MINNEAPOLIS (AP) — A former head of the Minneapolis FBI office sent federal lawmakers a letter Thursday sharply criticizing President Barack Obama's nominee to lead the U.S. Bureau of Alcohol, Tobacco, Firearms and Explosives, calling B. Todd Jones an ineffective leader who consistently declined to prosecute violent gang, drug and gun crimes.
Donald Oswald, a former special agent in charge in Minneapolis, said in the letter mailed to Senate Judiciary Committee members that he felt morally compelled to share what he called Jones' "atrocious professional reputation" among Minnesota law enforcement. Oswald said he felt he could speak out because he has retired, while active law enforcement authorities might fear retaliation.
"When I learned on TV that Todd Jones had been nominated by the president for ATF director, I reacted physically ill to it and it bothered me for several days until I decided I had to do something, and I had to put this letter forward to reveal exactly what kind of a leader he is," Oswald said in an interview with The Associated Press.
Jones, currently acting director of the ATF, was unable to comment on Oswald's claims because his confirmation is pending before the Senate. But several people who have worked with Jones called him an outstanding leader who takes violent crime seriously.
A former Marine, Jones has been U.S. attorney for Minnesota since 2009. Obama announced in mid-January that he would nominate Jones to lead the ATF, an agency that hasn't had a permanent director for six years.
Oswald's letter, which he provided to AP, accuses Jones of impeding federal prosecutions of gang, drug and gun laws. Oswald said Jones was instead "substantially motivated by personal political gain and not by doing what's in the best interest of the citizens he is sworn to protect."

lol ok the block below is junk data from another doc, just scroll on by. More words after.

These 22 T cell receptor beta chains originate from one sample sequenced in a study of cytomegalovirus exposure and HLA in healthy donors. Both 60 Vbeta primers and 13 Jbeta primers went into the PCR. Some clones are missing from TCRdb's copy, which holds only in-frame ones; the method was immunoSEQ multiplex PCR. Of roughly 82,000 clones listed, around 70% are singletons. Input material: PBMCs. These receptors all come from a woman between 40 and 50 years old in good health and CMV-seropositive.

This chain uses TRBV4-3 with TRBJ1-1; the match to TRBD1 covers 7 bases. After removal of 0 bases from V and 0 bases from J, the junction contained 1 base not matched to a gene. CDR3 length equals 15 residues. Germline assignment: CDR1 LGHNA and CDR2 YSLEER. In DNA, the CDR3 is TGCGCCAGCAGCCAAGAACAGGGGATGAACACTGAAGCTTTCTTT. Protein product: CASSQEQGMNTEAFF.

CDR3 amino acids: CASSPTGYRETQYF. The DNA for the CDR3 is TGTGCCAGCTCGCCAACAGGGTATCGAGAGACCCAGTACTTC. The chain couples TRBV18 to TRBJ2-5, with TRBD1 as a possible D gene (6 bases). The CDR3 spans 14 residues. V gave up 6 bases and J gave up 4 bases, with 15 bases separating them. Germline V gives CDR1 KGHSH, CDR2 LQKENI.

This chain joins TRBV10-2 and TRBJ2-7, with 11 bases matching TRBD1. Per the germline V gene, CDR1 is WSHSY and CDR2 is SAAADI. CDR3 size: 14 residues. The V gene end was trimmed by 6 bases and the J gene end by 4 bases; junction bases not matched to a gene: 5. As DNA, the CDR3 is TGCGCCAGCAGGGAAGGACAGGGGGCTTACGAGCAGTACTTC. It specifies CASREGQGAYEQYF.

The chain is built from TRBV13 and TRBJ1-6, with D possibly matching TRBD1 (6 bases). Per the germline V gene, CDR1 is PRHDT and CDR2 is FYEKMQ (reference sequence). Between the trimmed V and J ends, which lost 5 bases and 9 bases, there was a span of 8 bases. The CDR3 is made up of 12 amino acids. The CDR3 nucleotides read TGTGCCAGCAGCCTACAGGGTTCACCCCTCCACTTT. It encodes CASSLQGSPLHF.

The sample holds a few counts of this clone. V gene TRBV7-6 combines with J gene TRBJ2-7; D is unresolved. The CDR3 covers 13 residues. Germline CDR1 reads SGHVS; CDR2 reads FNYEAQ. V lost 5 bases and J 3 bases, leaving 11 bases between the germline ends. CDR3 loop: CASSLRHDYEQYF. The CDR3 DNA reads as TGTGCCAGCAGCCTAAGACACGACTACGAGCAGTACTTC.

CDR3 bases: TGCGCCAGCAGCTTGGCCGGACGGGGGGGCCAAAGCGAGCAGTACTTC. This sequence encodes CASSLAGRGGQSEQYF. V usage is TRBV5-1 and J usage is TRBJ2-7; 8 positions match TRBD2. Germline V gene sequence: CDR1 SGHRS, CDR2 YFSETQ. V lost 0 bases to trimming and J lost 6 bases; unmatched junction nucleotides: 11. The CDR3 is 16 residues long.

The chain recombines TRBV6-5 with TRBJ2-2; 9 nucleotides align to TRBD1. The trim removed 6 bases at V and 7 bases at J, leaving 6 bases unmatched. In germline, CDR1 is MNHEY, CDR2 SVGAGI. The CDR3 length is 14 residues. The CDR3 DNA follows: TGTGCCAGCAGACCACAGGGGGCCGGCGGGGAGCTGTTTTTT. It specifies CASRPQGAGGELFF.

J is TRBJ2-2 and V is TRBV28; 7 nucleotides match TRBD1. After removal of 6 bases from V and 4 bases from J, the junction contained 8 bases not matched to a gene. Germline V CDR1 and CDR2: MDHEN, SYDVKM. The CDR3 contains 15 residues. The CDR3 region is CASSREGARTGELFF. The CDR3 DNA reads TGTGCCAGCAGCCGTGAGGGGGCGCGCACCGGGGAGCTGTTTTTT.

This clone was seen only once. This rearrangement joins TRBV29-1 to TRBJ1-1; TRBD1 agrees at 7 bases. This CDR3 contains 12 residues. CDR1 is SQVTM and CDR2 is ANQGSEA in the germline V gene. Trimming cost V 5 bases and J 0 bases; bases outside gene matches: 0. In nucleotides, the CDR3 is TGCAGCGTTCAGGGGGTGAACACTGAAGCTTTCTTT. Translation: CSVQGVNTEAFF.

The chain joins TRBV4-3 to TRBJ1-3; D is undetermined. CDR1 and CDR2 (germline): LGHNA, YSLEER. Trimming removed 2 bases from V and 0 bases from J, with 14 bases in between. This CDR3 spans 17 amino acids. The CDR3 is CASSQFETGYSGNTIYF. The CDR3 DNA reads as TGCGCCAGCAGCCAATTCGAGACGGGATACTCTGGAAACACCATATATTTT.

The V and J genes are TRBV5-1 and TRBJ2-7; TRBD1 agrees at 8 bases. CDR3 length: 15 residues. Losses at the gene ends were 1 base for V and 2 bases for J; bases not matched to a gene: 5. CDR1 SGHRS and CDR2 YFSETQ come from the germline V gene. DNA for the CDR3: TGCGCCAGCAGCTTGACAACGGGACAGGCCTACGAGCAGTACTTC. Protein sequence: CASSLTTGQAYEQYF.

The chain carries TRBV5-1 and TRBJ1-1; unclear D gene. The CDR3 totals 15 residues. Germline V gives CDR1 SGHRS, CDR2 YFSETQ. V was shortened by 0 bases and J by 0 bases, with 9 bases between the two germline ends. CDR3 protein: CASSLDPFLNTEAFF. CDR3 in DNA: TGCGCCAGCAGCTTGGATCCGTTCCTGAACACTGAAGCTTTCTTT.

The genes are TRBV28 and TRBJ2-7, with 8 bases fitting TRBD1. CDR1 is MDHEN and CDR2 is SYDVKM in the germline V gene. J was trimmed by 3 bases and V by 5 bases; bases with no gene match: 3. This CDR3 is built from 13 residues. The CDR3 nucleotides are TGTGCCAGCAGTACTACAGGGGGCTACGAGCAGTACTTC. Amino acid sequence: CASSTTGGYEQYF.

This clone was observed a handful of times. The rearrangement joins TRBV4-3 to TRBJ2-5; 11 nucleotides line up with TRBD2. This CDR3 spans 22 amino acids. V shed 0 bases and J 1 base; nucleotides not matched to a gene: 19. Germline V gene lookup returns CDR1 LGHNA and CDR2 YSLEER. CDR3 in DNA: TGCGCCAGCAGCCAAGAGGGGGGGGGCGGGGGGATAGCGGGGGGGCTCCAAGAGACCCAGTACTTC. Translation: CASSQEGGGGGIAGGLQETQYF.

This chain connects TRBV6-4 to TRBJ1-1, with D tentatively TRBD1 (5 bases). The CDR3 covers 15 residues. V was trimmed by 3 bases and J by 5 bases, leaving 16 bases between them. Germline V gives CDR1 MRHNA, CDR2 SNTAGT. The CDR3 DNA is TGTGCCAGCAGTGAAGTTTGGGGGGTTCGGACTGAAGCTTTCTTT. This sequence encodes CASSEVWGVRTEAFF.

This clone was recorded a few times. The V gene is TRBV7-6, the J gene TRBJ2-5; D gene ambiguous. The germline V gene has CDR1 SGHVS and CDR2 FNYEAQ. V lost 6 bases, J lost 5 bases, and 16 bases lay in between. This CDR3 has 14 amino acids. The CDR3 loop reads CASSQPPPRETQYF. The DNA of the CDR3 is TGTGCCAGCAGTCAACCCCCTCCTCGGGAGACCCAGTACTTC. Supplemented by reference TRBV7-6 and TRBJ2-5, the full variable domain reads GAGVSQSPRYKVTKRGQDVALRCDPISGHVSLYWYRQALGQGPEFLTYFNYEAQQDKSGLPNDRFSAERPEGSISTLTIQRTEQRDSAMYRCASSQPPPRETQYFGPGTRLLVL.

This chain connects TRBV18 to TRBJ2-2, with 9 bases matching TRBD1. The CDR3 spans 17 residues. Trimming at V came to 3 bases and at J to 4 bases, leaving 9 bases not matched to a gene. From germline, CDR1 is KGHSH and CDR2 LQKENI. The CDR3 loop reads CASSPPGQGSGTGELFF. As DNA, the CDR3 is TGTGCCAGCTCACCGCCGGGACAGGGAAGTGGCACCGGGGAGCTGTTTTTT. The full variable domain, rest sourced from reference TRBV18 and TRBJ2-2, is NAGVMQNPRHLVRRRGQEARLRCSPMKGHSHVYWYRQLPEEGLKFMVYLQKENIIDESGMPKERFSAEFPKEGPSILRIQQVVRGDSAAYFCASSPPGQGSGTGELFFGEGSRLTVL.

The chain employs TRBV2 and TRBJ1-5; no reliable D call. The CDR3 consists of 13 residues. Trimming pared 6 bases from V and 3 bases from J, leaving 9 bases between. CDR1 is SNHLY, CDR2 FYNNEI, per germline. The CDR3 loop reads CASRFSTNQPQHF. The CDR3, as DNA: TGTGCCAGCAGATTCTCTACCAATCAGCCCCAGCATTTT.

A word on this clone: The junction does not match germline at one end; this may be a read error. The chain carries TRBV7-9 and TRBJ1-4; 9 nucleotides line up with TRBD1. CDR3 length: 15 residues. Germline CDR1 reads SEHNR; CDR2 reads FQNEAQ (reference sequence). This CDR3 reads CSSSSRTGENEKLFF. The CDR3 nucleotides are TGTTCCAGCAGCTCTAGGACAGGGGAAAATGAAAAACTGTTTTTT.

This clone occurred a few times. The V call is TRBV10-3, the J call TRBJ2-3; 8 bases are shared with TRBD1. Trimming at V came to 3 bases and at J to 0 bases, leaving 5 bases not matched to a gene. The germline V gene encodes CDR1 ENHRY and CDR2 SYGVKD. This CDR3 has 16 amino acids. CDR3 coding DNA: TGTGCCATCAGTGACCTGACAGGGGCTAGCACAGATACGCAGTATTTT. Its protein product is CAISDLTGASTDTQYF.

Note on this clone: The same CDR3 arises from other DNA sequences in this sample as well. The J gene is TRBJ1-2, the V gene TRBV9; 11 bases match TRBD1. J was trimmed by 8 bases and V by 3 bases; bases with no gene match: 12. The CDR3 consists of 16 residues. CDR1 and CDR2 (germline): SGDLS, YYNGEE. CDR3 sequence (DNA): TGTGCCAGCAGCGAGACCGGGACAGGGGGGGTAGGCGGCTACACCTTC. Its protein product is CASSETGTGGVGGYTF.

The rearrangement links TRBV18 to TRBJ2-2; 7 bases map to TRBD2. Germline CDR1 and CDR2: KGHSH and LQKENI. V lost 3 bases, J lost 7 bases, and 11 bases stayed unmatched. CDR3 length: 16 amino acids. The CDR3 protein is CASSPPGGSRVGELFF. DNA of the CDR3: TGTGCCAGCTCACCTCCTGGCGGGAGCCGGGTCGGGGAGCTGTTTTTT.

Oswald ran the Minneapolis FBI office from spring 2011 to spring 2012 before retiring to practice law in south Florida. During that time, he wrote, agents and others believed Jones did not support violent cases. Oswald said when complaints were raised, Jones "reacted defensively and often spoke to us disrespectfully, and occasionally with disdain." Federal agencies contacted by the AP declined to comment for this story. The Minneapolis FBI office noted Oswald is now a private citizen and his views do not reflect the views of the bureau.
Sen. Charles Grassley, the Judiciary Committee's senior Republican, issued a statement calling Oswald's allegations "very disturbing" and said they would be examined closely.
Oswald said Department of Justice statistics show Jones' office charged 329 defendants in fiscal year 2012, down 40 percent from the 546 people charged in fiscal year 2011. In violent crime and gun cases, 80 people were charged last year compared with 125 in fiscal year 2011.
Jeanne Cooney, the U.S. attorney's office spokeswoman, said the office has shifted focus because crime has shifted.
"This office takes fewer gun and violent crime cases than it had previously because we now take the worst of the worst offenders, leaving the others to be prosecuted at the state level," she said. "And they are very effectively prosecuted there."
Cooney said that allows the federal prosecutor's office to use resources on larger cases. For example, she said, violent crime prosecutions have indeed fallen in number, but sentences are higher. For fiscal year 2012, almost three-quarters of all offenders sentenced to prison for gun or other violent crimes were ordered to serve five years or more, compared to about half of offenders before Jones.
Ralph Boelter, the special agent in charge of the FBI's Minneapolis office from 2007 through 2011, said he had a good relationship with Jones. Continued...